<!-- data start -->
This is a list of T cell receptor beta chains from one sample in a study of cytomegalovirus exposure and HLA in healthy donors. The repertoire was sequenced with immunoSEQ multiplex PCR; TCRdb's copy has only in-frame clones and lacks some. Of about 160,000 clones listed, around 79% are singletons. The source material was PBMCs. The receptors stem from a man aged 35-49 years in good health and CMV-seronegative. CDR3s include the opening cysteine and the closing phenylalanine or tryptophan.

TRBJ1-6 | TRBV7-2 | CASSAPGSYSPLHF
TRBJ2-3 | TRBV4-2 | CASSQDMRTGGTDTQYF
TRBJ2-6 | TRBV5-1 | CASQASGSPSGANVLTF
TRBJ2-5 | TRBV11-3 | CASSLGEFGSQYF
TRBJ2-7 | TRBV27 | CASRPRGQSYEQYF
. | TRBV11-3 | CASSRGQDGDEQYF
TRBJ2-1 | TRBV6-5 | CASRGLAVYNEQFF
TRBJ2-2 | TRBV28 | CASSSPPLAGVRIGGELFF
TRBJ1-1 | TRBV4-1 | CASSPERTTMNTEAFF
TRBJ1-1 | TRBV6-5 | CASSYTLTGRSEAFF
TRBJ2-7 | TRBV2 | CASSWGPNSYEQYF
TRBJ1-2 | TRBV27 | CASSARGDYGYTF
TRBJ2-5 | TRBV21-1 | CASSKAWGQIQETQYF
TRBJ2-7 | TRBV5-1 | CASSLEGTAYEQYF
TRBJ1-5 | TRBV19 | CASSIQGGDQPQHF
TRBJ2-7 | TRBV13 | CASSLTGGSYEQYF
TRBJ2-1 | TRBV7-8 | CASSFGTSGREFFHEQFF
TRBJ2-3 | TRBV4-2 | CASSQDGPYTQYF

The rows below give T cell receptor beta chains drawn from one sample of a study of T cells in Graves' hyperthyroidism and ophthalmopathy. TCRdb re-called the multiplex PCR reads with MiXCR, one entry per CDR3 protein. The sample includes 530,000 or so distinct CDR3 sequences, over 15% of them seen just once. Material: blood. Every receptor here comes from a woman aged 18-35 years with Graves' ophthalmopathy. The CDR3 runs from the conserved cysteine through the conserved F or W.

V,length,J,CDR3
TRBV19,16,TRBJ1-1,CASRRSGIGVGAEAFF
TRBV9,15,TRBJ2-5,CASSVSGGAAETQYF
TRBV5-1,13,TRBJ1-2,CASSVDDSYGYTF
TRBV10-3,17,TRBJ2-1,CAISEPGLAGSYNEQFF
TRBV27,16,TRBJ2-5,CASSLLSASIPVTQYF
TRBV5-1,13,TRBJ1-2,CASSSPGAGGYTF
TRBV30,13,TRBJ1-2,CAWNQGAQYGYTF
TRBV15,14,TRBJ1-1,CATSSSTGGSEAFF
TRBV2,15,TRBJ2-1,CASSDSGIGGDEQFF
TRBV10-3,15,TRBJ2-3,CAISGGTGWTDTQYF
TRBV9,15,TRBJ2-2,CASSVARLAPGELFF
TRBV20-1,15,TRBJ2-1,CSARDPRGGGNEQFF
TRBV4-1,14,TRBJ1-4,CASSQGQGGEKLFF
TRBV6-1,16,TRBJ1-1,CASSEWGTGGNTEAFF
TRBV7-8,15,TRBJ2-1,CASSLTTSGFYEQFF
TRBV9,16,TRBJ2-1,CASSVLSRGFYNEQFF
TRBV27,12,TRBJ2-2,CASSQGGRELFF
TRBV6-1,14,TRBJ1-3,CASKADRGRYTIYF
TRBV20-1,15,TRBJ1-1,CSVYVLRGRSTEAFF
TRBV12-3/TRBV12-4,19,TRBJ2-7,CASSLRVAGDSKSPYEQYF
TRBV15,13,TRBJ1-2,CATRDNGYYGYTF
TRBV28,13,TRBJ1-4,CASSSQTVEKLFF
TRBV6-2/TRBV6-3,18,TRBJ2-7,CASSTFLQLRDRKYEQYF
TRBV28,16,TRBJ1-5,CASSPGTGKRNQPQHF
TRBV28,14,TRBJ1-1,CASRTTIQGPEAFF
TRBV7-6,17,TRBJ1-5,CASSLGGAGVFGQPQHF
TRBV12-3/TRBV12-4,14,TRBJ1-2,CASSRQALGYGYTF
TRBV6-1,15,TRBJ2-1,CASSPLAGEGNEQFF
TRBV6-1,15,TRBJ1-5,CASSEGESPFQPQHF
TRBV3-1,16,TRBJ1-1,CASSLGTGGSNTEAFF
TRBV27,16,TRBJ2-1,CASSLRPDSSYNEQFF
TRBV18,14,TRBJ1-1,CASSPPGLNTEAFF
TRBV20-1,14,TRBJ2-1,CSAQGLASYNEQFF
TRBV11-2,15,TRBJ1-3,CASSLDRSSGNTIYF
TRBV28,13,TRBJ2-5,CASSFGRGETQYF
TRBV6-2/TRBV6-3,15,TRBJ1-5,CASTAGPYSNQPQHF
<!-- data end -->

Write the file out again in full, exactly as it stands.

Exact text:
This is a list of T cell receptor beta chains from one sample in a study of cytomegalovirus exposure and HLA in healthy donors. The repertoire was sequenced with immunoSEQ multiplex PCR; TCRdb's copy has only in-frame clones and lacks some. Of about 160,000 clones listed, around 79% are singletons. The source material was PBMCs. The receptors stem from a man aged 35-49 years in good health and CMV-seronegative. CDR3s include the opening cysteine and the closing phenylalanine or tryptophan.

TRBJ1-6 | TRBV7-2 | CASSAPGSYSPLHF
TRBJ2-3 | TRBV4-2 | CASSQDMRTGGTDTQYF
TRBJ2-6 | TRBV5-1 | CASQASGSPSGANVLTF
TRBJ2-5 | TRBV11-3 | CASSLGEFGSQYF
TRBJ2-7 | TRBV27 | CASRPRGQSYEQYF
. | TRBV11-3 | CASSRGQDGDEQYF
TRBJ2-1 | TRBV6-5 | CASRGLAVYNEQFF
TRBJ2-2 | TRBV28 | CASSSPPLAGVRIGGELFF
TRBJ1-1 | TRBV4-1 | CASSPERTTMNTEAFF
TRBJ1-1 | TRBV6-5 | CASSYTLTGRSEAFF
TRBJ2-7 | TRBV2 | CASSWGPNSYEQYF
TRBJ1-2 | TRBV27 | CASSARGDYGYTF
TRBJ2-5 | TRBV21-1 | CASSKAWGQIQETQYF
TRBJ2-7 | TRBV5-1 | CASSLEGTAYEQYF
TRBJ1-5 | TRBV19 | CASSIQGGDQPQHF
TRBJ2-7 | TRBV13 | CASSLTGGSYEQYF
TRBJ2-1 | TRBV7-8 | CASSFGTSGREFFHEQFF
TRBJ2-3 | TRBV4-2 | CASSQDGPYTQYF

The rows below give T cell receptor beta chains drawn from one sample of a study of T cells in Graves' hyperthyroidism and ophthalmopathy. TCRdb re-called the multiplex PCR reads with MiXCR, one entry per CDR3 protein. The sample includes 530,000 or so distinct CDR3 sequences, over 15% of them seen just once. Material: blood. Every receptor here comes from a woman aged 18-35 years with Graves' ophthalmopathy. The CDR3 runs from the conserved cysteine through the conserved F or W.

V,length,J,CDR3
TRBV19,16,TRBJ1-1,CASRRSGIGVGAEAFF
TRBV9,15,TRBJ2-5,CASSVSGGAAETQYF
TRBV5-1,13,TRBJ1-2,CASSVDDSYGYTF
TRBV10-3,17,TRBJ2-1,CAISEPGLAGSYNEQFF
TRBV27,16,TRBJ2-5,CASSLLSASIPVTQYF
TRBV5-1,13,TRBJ1-2,CASSSPGAGGYTF
TRBV30,13,TRBJ1-2,CAWNQGAQYGYTF
TRBV15,14,TRBJ1-1,CATSSSTGGSEAFF
TRBV2,15,TRBJ2-1,CASSDSGIGGDEQFF
TRBV10-3,15,TRBJ2-3,CAISGGTGWTDTQYF
TRBV9,15,TRBJ2-2,CASSVARLAPGELFF
TRBV20-1,15,TRBJ2-1,CSARDPRGGGNEQFF
TRBV4-1,14,TRBJ1-4,CASSQGQGGEKLFF
TRBV6-1,16,TRBJ1-1,CASSEWGTGGNTEAFF
TRBV7-8,15,TRBJ2-1,CASSLTTSGFYEQFF
TRBV9,16,TRBJ2-1,CASSVLSRGFYNEQFF
TRBV27,12,TRBJ2-2,CASSQGGRELFF
TRBV6-1,14,TRBJ1-3,CASKADRGRYTIYF
TRBV20-1,15,TRBJ1-1,CSVYVLRGRSTEAFF
TRBV12-3/TRBV12-4,19,TRBJ2-7,CASSLRVAGDSKSPYEQYF
TRBV15,13,TRBJ1-2,CATRDNGYYGYTF
TRBV28,13,TRBJ1-4,CASSSQTVEKLFF
TRBV6-2/TRBV6-3,18,TRBJ2-7,CASSTFLQLRDRKYEQYF
TRBV28,16,TRBJ1-5,CASSPGTGKRNQPQHF
TRBV28,14,TRBJ1-1,CASRTTIQGPEAFF
TRBV7-6,17,TRBJ1-5,CASSLGGAGVFGQPQHF
TRBV12-3/TRBV12-4,14,TRBJ1-2,CASSRQALGYGYTF
TRBV6-1,15,TRBJ2-1,CASSPLAGEGNEQFF
TRBV6-1,15,TRBJ1-5,CASSEGESPFQPQHF
TRBV3-1,16,TRBJ1-1,CASSLGTGGSNTEAFF
TRBV27,16,TRBJ2-1,CASSLRPDSSYNEQFF
TRBV18,14,TRBJ1-1,CASSPPGLNTEAFF
TRBV20-1,14,TRBJ2-1,CSAQGLASYNEQFF
TRBV11-2,15,TRBJ1-3,CASSLDRSSGNTIYF
TRBV28,13,TRBJ2-5,CASSFGRGETQYF
TRBV6-2/TRBV6-3,15,TRBJ1-5,CASTAGPYSNQPQHF